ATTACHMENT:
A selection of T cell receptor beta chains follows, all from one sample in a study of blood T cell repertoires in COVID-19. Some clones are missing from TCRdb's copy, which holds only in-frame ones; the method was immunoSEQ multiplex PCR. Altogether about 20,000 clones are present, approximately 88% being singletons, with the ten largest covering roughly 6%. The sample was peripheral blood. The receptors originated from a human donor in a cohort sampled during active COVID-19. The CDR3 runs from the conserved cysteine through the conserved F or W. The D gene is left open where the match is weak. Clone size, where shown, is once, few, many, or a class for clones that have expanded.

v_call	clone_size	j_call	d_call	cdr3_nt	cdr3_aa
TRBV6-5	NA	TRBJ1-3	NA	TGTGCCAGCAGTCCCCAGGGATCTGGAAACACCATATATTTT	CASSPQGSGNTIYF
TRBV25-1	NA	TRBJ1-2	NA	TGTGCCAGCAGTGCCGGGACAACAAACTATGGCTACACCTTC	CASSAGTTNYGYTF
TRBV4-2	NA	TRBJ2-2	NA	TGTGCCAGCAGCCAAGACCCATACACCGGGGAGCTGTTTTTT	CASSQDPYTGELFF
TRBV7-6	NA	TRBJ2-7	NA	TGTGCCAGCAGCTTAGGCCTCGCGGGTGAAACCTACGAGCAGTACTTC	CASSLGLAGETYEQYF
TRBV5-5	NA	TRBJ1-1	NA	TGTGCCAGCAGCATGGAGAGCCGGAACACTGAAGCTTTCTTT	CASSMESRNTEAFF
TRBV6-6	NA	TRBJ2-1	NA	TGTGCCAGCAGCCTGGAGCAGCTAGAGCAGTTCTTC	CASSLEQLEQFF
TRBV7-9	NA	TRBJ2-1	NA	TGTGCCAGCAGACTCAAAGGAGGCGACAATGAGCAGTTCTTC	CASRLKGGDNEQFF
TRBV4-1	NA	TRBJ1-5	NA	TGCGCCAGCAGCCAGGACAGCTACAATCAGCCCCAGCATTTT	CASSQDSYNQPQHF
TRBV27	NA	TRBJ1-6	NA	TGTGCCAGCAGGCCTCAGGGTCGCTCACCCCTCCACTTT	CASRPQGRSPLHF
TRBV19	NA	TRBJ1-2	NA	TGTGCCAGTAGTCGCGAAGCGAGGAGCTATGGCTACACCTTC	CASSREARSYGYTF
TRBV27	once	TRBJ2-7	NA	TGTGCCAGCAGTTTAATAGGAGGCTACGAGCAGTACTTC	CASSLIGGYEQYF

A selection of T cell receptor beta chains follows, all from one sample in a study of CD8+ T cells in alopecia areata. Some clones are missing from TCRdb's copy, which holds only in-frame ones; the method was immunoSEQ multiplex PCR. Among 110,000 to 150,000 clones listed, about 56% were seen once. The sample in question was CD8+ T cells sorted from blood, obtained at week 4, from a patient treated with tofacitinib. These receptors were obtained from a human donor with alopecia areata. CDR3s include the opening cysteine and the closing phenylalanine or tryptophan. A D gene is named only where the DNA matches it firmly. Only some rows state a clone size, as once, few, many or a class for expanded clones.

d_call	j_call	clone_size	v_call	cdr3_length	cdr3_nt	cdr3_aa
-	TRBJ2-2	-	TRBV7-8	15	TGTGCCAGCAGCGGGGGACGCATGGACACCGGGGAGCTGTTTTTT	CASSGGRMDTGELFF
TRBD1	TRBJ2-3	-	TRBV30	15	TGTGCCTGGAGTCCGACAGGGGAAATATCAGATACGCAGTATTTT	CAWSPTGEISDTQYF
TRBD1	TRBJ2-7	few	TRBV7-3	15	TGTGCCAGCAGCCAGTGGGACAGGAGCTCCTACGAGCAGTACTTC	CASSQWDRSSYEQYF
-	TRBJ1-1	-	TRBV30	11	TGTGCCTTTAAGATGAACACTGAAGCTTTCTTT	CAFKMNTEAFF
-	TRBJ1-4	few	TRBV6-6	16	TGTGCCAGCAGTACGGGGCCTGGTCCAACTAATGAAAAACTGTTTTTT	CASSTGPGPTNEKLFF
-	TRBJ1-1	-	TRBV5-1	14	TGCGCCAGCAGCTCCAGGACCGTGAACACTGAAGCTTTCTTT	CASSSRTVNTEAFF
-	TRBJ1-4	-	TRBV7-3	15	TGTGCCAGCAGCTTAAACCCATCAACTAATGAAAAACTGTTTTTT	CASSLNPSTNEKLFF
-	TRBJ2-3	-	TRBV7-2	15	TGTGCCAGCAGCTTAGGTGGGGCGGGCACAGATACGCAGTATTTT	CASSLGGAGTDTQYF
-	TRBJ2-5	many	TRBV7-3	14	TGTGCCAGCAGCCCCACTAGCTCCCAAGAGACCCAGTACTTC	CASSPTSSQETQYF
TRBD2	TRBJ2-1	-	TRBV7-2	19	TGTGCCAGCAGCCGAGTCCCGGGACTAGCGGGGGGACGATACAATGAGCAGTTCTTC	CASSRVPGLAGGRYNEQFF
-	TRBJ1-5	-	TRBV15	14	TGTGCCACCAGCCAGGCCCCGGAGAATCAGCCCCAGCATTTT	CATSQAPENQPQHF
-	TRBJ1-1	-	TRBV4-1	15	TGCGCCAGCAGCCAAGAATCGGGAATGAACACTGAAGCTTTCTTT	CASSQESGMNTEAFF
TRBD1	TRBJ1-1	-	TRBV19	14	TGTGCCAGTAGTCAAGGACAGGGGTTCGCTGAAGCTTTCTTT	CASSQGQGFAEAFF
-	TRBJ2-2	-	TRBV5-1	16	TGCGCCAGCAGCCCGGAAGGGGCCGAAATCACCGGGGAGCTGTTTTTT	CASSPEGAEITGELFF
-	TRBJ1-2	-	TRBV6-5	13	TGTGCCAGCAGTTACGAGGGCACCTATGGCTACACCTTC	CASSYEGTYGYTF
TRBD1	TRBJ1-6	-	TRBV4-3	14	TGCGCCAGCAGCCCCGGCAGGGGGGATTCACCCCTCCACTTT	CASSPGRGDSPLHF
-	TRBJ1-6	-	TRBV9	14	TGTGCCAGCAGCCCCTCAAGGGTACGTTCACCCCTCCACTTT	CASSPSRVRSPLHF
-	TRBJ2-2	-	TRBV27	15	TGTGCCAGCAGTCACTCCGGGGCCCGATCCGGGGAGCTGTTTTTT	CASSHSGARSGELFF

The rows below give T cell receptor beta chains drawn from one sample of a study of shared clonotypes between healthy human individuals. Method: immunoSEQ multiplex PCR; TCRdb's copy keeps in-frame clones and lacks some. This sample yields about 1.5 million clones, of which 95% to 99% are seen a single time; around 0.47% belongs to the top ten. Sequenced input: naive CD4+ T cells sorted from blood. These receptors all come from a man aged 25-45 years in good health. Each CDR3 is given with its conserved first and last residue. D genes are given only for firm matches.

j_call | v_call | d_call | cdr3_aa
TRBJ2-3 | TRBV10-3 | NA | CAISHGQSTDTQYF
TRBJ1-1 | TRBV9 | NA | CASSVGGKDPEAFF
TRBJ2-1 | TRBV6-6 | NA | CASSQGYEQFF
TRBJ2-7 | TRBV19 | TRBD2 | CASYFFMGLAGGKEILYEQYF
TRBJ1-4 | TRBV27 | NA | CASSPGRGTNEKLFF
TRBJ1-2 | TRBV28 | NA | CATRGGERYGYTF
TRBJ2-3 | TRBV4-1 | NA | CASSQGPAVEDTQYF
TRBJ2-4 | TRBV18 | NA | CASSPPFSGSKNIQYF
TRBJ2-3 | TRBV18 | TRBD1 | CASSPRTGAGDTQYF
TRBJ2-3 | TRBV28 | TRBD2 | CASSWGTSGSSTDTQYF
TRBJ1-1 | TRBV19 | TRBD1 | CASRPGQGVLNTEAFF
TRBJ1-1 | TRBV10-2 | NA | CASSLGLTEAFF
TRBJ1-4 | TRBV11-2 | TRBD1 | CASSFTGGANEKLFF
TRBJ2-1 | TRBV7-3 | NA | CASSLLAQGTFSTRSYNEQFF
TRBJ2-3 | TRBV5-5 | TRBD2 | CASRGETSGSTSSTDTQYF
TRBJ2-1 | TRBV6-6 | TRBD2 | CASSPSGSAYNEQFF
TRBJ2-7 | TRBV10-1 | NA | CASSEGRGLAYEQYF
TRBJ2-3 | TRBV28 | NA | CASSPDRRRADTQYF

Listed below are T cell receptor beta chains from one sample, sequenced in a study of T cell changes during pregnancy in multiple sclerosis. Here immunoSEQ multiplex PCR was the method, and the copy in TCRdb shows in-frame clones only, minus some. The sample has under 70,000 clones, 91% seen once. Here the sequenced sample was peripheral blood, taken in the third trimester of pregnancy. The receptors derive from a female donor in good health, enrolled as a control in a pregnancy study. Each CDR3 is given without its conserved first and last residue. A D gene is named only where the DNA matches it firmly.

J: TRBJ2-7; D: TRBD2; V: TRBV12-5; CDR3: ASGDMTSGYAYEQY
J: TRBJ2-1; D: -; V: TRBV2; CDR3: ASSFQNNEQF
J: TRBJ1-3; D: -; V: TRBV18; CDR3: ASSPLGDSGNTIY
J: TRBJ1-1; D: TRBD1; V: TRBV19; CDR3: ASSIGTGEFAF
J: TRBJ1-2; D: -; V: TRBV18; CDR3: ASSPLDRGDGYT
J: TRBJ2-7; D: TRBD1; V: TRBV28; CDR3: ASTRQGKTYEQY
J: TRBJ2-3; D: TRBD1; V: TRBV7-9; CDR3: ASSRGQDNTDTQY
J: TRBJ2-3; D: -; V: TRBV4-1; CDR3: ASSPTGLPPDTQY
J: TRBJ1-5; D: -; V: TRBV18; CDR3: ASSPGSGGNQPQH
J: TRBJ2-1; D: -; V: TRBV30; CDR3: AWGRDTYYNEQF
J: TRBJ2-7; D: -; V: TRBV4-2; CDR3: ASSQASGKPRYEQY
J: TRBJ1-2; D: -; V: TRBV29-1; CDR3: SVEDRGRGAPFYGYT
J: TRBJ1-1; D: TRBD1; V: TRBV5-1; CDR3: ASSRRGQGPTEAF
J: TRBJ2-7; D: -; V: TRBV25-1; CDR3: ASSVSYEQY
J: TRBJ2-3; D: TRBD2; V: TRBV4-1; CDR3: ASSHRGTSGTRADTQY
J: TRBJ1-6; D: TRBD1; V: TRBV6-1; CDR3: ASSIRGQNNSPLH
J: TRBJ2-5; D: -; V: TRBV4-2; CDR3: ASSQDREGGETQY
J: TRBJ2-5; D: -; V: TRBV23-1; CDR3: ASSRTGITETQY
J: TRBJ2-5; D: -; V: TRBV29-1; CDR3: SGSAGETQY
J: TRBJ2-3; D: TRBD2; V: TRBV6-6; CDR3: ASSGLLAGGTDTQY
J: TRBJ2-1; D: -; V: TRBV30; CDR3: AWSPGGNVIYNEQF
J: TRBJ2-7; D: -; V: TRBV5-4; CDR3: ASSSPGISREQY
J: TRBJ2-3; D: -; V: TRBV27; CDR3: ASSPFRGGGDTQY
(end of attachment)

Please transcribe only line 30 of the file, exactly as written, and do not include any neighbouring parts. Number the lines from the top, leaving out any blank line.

-	TRBJ1-2	-	TRBV6-5	13	TGTGCCAGCAGTTACGAGGGCACCTATGGCTACACCTTC	CASSYEGTYGYTF